Marla Villard-Appolon from Haiti, a mother who was abused at a refugee camp after the Haiti earthquake, decided to speak up against domestic violence. Many women have been raped, beaten by men. I can’t watch and see all these continue against women. I decided to mobilize women and speak to them. This has helped them gained their self esteem that was lost due to these abuses.

Wanda Butts a Black-American mother lost her teenage son Josh, who drowned. Wanda mourned her son day and night for a year but decided to immortalize his memory. She started teaching children how to swim because she believes that black American children are more vulnerable to die by drowning because they are hardly told about drowning by their parents. The fear associated to drowning, she has eliminated in the lives of thousands of young children.

Leo McCarthy lost his teenage daughter Mariah, to a careless drunk young truck driver. His fourteen year old daughter was killed by a drunken truck driver and in her memory he set up a foundation. The Mariah challenge encouraged young Americans not to consume alcohol until they are twenty-one years old and can be more responsible for their action.

The overall winner was Pushpa Basnet a twenty-nine year old from Nepal that give care to children of women serving jail term in Nepal. Pushpa said she did not want the children to be jailed with their mother but wanted them to experience freedom. Pushpa has a home that accommodates hundreds of these children. She provides education, feeding and shelter for them. Pushpa said she is inspired as these children spend the best parts of their childhood before her watchful eyes.

All these inspiring people from different parts of the world are giving meaning to lives. What is that dream of change that you have? Why not start something today.

Nigerians Love Carbon


Carbon emission is responsible for the changing climate and its effect that has resulted in terrible weather condition in the last quarter of 2012. From hurricane sandy in New York United States, to crazy freezing temperature in Russia which reached minus fifty in some poor region in one of the coldest parts of the earth. But all these different condition is due to the scientific element called “CARBON”.

I had a discussion with my host cousin in the United State and was shocked at what she told me. Amaka Okoye a Nigerian who has lived in the United States for about four years, told me ninety percent of Nigerians living in the United States are sick. I was like what can of statistics was that. She said most Nigerians that migrated from home to settle in the US have one kind of sickness or the other. “It is either they have high blood pressure”. These she attributed to our feeding pattern that has carbohydrate as it backbone.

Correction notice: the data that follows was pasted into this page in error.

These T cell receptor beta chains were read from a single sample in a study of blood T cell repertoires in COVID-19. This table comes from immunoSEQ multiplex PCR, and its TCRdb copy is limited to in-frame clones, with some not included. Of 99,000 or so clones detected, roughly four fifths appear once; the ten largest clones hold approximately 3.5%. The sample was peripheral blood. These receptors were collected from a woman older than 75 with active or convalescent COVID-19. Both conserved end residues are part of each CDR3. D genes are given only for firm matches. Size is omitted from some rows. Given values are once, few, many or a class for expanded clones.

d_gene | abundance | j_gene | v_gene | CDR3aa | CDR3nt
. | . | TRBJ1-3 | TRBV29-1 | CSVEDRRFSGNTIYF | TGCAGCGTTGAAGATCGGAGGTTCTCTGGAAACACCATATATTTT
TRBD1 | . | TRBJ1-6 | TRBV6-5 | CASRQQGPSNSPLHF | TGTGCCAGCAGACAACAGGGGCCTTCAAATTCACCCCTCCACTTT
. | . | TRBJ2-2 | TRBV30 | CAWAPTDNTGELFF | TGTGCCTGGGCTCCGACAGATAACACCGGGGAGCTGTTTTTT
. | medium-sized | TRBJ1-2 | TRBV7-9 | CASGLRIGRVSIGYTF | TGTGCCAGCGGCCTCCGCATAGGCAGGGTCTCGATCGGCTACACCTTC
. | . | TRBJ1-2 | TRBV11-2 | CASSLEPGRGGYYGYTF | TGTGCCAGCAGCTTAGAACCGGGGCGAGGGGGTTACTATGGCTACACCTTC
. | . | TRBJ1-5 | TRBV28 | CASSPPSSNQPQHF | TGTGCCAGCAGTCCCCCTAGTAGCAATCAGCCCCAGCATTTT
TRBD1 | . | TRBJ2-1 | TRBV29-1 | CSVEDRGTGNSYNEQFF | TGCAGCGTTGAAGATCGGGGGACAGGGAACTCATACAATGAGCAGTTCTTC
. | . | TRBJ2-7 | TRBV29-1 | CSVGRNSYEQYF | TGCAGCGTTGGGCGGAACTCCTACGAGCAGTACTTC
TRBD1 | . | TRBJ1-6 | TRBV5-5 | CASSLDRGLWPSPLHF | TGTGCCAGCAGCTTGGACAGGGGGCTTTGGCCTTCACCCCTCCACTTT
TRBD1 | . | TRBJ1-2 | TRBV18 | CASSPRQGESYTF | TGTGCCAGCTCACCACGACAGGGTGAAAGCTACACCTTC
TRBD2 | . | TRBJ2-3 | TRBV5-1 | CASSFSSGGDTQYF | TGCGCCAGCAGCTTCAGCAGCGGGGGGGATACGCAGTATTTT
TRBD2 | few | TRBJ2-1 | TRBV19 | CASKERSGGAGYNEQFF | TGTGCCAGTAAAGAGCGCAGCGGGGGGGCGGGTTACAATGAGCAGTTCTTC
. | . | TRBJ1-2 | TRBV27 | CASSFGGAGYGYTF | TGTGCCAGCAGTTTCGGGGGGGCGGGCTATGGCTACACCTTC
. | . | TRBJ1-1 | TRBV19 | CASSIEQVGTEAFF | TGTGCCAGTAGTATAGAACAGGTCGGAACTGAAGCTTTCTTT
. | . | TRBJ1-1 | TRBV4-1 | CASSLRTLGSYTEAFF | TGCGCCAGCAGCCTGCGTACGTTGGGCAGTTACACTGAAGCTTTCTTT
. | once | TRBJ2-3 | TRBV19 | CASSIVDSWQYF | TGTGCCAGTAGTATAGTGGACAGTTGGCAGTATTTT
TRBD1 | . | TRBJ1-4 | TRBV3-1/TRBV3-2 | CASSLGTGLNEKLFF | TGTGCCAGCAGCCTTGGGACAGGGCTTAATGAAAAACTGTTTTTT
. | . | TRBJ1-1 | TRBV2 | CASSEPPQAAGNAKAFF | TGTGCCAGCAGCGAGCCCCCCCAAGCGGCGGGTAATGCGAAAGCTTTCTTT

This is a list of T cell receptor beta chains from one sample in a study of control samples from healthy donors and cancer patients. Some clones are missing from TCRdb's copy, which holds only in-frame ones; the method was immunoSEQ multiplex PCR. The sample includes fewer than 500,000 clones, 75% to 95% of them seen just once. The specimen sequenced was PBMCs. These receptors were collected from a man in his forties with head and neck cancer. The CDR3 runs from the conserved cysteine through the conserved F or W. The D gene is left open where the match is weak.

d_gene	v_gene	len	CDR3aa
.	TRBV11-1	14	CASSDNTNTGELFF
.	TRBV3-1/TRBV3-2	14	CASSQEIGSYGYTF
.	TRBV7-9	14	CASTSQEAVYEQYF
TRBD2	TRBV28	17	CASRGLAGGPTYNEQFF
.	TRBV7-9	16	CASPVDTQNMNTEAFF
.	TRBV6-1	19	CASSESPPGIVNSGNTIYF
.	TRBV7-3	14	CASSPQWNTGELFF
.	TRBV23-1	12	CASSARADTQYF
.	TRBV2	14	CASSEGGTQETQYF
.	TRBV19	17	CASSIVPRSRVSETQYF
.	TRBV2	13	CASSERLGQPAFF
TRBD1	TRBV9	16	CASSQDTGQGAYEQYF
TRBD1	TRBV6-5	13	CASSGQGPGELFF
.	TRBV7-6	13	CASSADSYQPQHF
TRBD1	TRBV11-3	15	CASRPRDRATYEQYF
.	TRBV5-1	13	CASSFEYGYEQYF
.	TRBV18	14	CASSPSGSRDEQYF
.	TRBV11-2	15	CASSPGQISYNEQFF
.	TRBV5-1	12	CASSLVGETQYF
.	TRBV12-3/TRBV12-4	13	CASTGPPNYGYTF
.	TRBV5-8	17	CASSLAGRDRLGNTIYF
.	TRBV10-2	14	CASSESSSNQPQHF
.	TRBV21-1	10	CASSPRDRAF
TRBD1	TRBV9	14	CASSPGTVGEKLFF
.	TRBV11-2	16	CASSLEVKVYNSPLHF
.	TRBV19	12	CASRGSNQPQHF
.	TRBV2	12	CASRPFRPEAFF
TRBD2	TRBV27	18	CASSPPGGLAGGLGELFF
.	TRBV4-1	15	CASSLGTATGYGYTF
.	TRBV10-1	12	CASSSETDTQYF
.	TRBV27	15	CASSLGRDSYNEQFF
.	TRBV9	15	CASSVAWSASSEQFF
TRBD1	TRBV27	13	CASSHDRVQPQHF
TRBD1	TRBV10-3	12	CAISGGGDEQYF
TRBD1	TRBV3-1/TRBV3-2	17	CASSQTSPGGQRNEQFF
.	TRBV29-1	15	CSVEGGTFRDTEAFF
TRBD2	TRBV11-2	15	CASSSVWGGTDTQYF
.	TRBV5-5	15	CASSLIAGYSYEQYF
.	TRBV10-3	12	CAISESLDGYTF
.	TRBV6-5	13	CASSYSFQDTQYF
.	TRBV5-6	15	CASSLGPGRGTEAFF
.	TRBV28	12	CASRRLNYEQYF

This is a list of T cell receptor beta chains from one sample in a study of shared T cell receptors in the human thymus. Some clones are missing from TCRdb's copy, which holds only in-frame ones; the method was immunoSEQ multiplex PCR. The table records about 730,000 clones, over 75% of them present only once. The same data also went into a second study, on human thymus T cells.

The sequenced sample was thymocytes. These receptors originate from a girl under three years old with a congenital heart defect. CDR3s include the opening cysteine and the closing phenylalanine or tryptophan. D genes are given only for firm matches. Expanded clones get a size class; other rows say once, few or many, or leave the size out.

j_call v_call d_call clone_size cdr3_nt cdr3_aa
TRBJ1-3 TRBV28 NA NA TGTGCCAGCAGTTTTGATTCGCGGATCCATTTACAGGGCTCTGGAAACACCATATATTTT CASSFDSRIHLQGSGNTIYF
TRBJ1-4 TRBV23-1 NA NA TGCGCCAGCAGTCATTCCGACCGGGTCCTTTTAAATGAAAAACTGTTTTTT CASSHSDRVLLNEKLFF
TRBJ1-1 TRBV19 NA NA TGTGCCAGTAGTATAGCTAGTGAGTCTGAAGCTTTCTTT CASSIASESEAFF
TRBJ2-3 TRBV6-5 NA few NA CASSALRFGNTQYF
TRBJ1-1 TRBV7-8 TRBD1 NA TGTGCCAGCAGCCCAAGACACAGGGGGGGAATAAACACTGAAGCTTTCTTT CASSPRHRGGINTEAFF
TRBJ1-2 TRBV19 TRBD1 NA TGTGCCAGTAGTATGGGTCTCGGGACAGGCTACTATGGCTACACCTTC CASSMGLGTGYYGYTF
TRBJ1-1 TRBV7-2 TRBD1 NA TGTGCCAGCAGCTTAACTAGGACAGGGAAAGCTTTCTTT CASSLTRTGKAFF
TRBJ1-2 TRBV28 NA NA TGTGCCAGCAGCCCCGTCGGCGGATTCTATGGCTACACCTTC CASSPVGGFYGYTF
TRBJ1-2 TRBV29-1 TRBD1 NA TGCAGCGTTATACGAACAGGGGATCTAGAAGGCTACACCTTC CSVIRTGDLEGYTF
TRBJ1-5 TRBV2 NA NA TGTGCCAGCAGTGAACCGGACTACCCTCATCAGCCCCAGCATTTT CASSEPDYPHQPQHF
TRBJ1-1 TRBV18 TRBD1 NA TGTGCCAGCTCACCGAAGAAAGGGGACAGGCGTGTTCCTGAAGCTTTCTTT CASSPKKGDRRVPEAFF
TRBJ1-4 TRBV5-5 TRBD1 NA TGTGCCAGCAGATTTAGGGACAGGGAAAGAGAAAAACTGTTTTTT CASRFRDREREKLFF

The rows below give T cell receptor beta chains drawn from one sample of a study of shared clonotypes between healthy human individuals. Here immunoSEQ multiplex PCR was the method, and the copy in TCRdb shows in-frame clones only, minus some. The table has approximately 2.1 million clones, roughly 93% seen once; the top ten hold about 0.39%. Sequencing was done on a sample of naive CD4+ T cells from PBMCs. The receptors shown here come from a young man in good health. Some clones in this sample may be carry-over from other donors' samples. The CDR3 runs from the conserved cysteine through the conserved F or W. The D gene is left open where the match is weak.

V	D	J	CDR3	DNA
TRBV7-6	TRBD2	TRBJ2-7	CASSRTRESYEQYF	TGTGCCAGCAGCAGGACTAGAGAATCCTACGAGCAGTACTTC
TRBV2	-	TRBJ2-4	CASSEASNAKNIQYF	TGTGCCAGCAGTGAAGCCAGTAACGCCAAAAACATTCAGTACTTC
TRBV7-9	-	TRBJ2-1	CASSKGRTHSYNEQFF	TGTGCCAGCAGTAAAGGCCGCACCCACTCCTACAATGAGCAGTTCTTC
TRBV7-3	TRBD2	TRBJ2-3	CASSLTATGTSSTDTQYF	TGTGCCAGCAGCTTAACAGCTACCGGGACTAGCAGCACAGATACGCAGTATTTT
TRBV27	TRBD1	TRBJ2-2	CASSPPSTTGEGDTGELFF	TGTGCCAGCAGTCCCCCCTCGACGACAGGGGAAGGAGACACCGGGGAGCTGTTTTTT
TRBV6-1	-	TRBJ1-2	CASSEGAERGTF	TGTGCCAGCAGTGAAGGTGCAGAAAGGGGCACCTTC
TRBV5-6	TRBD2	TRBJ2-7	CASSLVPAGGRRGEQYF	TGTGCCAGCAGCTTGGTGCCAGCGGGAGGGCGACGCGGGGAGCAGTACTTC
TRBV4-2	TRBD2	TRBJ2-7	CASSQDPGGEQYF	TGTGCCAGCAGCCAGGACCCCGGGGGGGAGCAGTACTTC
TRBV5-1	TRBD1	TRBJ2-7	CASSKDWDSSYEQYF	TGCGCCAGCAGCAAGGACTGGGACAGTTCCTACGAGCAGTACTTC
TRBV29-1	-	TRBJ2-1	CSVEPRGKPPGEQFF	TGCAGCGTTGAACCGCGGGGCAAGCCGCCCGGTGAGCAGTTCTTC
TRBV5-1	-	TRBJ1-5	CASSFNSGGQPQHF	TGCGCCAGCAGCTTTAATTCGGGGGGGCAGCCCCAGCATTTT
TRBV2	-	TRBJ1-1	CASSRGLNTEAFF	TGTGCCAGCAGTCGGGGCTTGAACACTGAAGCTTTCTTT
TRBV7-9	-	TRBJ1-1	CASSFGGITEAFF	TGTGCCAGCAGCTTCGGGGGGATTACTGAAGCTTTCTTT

Most people either consume eba, rice, yam, bread which are all staple food but very high in carbohydrate. Amaka explained that when you stay in the US, you have to undergo basic health check. This health check is to help determine your health status. But back home Nigerians go to the hospital or undergo health check when they are sick. This non-challant and ignorant attitude she observed has led to many premature deaths in recent time. People die anyhow in Nigeria for minor reason. Do you know before someone has type ll diabetes in the US, it would have been detected? Do you know many Americans survive cancer? But at home cancer is a death sentence.

She lamented with passion and expressed anger at how people accumulate carbon in their body. We need to check what we eat. Nigerians love carbon. We are blessed with nutritious fruits and vegetables that are very natural. In the US some of these fruits are genetically modified and could be harmful to the body. But in Nigeria, we have very natural fruits growing. We should include that in our diet. I am coming back home next year but I have bought almost what I will eat in Nigeria here in the US.

Amaka also talked about our palm oil consumption. According to her palm oil is very rich in cholesterol. The cholesterol level in palm oil is very high. For me that was like a shocker because I have heard a lot of people saying palm oil contain vitamin A, which is good for the eyes. I remember the different “mama put” kiosk in Lagos and the amount of palm oil in their pots of soups.

Nigerians do we really love carbon saturated food? High level carbohydrate in the blood and body, scientist said leads to diabetes, obesity and other disease conditions. I believe the carbon level in an average Nigeria meal should be traded in the international carbon market.
How much carbon do you consume? Eat wisely today for a healthy body.

Friday, 7 December 2012

Sweden Short of Waste to Recycle

Sweden has recently found itself in a shortage, but not the typical items you'd ordinarily think of when you hear the word shortage. What they are short on is trash.

The country had developed a way of generating energy from garbage and now has reached a point where it needs more refuse to keep its energy programs running.

Sweden recycles trash to create energy. It seems the program of converting their own trash is so successful, Sweden is now increasing its importation of trash.